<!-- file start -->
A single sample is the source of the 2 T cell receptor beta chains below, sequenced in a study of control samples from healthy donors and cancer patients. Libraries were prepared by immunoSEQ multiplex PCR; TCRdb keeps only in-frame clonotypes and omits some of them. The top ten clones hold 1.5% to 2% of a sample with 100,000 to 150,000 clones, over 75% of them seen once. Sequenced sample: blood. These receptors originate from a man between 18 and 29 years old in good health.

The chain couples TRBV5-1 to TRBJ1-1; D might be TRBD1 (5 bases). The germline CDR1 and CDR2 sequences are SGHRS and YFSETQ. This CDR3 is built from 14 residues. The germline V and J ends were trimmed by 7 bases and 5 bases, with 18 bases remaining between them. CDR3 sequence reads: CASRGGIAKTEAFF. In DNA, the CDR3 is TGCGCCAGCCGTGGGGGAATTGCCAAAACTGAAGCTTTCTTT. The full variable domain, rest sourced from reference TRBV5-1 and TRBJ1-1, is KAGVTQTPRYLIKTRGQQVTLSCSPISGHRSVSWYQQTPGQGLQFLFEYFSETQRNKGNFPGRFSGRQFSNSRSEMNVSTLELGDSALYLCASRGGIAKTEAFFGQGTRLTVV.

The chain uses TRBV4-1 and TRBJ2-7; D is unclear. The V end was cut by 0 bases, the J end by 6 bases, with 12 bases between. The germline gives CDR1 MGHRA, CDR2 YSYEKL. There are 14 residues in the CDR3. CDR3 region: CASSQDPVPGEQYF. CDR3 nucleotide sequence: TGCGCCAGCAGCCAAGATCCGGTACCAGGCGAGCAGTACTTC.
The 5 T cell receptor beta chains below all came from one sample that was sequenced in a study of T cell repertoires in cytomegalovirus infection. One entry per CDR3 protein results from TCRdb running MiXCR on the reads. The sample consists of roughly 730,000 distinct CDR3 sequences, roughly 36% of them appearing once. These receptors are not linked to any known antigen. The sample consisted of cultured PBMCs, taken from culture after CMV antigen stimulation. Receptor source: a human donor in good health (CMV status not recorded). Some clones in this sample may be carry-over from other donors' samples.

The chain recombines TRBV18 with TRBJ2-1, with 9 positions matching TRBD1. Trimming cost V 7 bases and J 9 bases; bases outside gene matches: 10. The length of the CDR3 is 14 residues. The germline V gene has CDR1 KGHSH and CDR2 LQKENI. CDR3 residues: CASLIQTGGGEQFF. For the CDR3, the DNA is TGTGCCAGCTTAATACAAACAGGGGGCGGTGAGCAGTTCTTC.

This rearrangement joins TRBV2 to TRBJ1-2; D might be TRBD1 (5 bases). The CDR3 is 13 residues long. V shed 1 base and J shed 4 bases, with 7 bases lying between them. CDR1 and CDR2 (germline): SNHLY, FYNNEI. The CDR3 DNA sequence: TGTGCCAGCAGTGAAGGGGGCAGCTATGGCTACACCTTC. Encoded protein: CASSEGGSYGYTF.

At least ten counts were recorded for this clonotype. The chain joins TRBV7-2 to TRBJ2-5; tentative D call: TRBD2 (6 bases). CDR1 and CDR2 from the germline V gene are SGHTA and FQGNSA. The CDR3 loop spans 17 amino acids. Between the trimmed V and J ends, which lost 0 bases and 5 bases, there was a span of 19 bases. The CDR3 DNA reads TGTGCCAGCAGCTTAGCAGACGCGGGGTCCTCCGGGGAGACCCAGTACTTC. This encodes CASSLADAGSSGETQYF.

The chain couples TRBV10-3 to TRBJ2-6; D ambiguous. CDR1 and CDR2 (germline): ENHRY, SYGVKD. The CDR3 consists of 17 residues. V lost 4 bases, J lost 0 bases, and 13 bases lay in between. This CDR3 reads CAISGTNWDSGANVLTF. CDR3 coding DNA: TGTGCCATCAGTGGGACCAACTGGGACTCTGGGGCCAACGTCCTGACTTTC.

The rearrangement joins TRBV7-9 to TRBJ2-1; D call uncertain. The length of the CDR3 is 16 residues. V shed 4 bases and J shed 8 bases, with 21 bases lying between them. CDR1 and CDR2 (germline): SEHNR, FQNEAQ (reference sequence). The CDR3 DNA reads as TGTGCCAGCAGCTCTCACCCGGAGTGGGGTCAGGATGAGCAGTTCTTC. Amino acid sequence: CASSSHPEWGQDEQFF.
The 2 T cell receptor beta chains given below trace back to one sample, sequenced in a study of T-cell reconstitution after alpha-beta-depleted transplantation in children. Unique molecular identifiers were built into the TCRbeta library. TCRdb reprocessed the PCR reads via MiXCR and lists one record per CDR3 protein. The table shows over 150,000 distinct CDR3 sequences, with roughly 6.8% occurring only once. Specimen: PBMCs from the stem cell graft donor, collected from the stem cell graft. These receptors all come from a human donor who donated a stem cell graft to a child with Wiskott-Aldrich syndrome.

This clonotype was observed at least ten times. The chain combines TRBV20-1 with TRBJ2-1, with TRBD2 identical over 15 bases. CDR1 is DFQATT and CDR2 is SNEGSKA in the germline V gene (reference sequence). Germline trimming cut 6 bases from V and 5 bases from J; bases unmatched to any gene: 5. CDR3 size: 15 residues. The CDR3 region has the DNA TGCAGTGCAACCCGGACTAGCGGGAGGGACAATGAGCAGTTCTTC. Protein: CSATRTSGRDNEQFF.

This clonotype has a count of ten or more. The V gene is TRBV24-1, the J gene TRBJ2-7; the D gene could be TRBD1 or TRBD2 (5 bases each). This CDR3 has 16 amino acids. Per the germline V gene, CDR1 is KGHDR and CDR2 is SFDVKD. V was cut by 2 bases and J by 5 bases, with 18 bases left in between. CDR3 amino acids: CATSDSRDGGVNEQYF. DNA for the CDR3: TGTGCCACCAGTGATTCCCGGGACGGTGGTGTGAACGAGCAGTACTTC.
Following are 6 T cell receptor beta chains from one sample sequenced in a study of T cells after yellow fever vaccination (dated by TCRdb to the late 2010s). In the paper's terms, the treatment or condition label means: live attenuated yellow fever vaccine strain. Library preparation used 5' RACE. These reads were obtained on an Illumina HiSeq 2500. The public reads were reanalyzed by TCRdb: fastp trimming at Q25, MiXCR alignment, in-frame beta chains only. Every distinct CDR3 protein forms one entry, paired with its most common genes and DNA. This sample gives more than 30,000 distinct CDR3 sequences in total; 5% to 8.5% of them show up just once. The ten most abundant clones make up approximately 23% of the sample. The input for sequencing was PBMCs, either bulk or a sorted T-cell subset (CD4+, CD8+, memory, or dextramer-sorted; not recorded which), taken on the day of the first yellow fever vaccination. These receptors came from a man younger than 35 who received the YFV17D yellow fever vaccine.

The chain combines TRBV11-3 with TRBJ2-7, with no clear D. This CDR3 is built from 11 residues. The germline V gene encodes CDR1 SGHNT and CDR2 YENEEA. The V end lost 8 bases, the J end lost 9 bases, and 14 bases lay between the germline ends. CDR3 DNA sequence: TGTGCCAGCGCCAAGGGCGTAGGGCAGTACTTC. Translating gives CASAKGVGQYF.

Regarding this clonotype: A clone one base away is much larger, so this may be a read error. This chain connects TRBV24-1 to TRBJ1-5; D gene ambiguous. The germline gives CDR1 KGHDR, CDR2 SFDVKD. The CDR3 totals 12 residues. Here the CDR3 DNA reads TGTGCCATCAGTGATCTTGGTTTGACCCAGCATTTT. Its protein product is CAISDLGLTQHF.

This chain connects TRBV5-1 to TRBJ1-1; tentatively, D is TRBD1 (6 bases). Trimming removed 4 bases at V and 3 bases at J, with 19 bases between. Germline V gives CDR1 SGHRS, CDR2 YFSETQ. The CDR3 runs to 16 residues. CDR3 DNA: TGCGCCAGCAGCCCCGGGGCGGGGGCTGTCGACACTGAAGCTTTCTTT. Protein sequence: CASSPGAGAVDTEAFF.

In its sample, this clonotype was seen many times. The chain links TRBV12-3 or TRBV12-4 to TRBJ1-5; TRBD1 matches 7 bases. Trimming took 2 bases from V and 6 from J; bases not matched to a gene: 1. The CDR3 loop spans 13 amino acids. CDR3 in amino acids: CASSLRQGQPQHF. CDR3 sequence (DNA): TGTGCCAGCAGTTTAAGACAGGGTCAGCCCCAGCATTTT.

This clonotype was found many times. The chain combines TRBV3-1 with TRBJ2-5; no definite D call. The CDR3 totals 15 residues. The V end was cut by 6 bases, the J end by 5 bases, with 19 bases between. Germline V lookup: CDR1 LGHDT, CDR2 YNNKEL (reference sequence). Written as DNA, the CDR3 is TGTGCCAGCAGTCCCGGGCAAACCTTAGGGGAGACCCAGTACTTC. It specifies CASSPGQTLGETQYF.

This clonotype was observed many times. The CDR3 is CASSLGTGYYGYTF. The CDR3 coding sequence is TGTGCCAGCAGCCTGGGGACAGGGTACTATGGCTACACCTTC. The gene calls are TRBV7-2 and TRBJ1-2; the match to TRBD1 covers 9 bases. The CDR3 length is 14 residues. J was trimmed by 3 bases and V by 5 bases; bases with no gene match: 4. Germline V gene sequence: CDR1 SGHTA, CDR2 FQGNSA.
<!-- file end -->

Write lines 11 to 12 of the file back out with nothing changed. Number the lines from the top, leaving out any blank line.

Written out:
This clonotype was observed at least ten times. The chain combines TRBV20-1 with TRBJ2-1, with TRBD2 identical over 15 bases. CDR1 is DFQATT and CDR2 is SNEGSKA in the germline V gene (reference sequence). Germline trimming cut 6 bases from V and 5 bases from J; bases unmatched to any gene: 5. CDR3 size: 15 residues. The CDR3 region has the DNA TGCAGTGCAACCCGGACTAGCGGGAGGGACAATGAGCAGTTCTTC. Protein: CSATRTSGRDNEQFF.

This clonotype has a count of ten or more. The V gene is TRBV24-1, the J gene TRBJ2-7; the D gene could be TRBD1 or TRBD2 (5 bases each). This CDR3 has 16 amino acids. Per the germline V gene, CDR1 is KGHDR and CDR2 is SFDVKD. V was cut by 2 bases and J by 5 bases, with 18 bases left in between. CDR3 amino acids: CATSDSRDGGVNEQYF. DNA for the CDR3: TGTGCCACCAGTGATTCCCGGGACGGTGGTGTGAACGAGCAGTACTTC.